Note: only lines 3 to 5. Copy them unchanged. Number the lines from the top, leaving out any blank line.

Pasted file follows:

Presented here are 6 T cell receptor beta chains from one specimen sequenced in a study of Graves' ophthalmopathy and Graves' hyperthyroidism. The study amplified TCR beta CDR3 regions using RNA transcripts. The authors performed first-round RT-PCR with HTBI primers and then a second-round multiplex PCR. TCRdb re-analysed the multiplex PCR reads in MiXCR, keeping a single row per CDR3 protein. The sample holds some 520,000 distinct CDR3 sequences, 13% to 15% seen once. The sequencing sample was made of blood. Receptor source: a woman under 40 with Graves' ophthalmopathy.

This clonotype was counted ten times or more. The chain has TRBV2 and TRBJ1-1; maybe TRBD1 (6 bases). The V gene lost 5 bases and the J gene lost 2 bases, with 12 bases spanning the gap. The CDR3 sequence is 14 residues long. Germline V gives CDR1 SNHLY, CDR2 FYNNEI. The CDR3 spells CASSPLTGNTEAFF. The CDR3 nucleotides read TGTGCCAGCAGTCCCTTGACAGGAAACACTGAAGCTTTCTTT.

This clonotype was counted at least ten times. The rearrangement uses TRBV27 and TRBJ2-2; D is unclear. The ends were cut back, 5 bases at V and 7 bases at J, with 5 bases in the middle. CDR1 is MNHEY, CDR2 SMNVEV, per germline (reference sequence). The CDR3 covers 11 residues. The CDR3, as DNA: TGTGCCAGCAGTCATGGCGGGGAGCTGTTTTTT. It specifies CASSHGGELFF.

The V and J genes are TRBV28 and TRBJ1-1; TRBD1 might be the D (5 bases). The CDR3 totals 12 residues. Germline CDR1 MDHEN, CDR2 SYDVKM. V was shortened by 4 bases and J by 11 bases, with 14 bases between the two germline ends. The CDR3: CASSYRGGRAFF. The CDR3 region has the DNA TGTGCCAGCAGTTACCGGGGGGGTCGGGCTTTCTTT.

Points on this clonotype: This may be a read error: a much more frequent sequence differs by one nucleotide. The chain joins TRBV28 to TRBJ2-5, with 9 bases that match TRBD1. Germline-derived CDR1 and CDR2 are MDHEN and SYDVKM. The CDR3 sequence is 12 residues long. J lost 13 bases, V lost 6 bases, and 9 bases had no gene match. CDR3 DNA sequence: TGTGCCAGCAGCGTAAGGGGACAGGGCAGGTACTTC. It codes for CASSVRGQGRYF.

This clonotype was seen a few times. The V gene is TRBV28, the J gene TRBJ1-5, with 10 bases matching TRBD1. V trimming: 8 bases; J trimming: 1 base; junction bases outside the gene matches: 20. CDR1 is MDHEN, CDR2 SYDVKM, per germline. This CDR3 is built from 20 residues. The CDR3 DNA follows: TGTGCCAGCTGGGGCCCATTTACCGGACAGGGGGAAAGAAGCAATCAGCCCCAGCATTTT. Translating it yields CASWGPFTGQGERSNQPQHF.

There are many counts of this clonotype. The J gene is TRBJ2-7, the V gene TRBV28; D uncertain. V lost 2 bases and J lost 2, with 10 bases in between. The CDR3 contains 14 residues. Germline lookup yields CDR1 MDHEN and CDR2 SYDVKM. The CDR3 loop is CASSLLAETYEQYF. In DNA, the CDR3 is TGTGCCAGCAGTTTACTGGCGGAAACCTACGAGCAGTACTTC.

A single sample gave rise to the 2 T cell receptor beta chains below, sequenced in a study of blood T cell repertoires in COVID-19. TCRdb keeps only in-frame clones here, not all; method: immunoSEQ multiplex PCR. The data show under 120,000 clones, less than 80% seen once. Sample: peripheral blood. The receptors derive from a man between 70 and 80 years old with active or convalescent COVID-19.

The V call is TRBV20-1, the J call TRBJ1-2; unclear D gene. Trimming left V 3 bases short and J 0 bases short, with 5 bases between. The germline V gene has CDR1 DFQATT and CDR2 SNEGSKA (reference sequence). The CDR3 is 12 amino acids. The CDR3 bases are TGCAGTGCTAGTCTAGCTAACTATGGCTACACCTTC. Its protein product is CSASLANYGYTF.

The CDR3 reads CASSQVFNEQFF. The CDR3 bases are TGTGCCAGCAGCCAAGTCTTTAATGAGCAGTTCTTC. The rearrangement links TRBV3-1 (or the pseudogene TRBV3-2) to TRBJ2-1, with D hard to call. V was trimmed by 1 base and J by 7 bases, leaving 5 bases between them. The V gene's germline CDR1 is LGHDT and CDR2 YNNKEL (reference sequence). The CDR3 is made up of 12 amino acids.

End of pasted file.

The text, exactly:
This clonotype was counted at least ten times. The rearrangement uses TRBV27 and TRBJ2-2; D is unclear. The ends were cut back, 5 bases at V and 7 bases at J, with 5 bases in the middle. CDR1 is MNHEY, CDR2 SMNVEV, per germline (reference sequence). The CDR3 covers 11 residues. The CDR3, as DNA: TGTGCCAGCAGTCATGGCGGGGAGCTGTTTTTT. It specifies CASSHGGELFF.

The V and J genes are TRBV28 and TRBJ1-1; TRBD1 might be the D (5 bases). The CDR3 totals 12 residues. Germline CDR1 MDHEN, CDR2 SYDVKM. V was shortened by 4 bases and J by 11 bases, with 14 bases between the two germline ends. The CDR3: CASSYRGGRAFF. The CDR3 region has the DNA TGTGCCAGCAGTTACCGGGGGGGTCGGGCTTTCTTT.

Points on this clonotype: This may be a read error: a much more frequent sequence differs by one nucleotide. The chain joins TRBV28 to TRBJ2-5, with 9 bases that match TRBD1. Germline-derived CDR1 and CDR2 are MDHEN and SYDVKM. The CDR3 sequence is 12 residues long. J lost 13 bases, V lost 6 bases, and 9 bases had no gene match. CDR3 DNA sequence: TGTGCCAGCAGCGTAAGGGGACAGGGCAGGTACTTC. It codes for CASSVRGQGRYF.